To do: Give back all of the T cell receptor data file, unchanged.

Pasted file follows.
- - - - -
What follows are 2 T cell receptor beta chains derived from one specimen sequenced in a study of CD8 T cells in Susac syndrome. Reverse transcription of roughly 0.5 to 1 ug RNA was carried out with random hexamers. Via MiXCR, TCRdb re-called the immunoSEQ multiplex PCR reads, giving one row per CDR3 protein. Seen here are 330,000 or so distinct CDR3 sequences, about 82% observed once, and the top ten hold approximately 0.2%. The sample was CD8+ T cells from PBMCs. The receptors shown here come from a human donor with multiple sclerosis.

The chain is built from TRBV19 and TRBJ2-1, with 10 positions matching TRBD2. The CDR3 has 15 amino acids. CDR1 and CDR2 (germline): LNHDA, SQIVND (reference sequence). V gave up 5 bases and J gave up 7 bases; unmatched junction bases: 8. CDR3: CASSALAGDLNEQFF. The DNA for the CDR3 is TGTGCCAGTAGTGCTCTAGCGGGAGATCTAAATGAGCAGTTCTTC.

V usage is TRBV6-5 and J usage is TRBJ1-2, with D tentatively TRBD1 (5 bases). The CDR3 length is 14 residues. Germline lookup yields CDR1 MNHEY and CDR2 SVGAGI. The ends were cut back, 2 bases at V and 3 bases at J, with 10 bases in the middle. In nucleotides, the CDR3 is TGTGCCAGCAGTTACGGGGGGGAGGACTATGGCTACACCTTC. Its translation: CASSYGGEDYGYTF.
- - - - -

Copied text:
What follows are 2 T cell receptor beta chains derived from one specimen sequenced in a study of CD8 T cells in Susac syndrome. Reverse transcription of roughly 0.5 to 1 ug RNA was carried out with random hexamers. Via MiXCR, TCRdb re-called the immunoSEQ multiplex PCR reads, giving one row per CDR3 protein. Seen here are 330,000 or so distinct CDR3 sequences, about 82% observed once, and the top ten hold approximately 0.2%. The sample was CD8+ T cells from PBMCs. The receptors shown here come from a human donor with multiple sclerosis.

The chain is built from TRBV19 and TRBJ2-1, with 10 positions matching TRBD2. The CDR3 has 15 amino acids. CDR1 and CDR2 (germline): LNHDA, SQIVND (reference sequence). V gave up 5 bases and J gave up 7 bases; unmatched junction bases: 8. CDR3: CASSALAGDLNEQFF. The DNA for the CDR3 is TGTGCCAGTAGTGCTCTAGCGGGAGATCTAAATGAGCAGTTCTTC.

V usage is TRBV6-5 and J usage is TRBJ1-2, with D tentatively TRBD1 (5 bases). The CDR3 length is 14 residues. Germline lookup yields CDR1 MNHEY and CDR2 SVGAGI. The ends were cut back, 2 bases at V and 3 bases at J, with 10 bases in the middle. In nucleotides, the CDR3 is TGTGCCAGCAGTTACGGGGGGGAGGACTATGGCTACACCTTC. Its translation: CASSYGGEDYGYTF.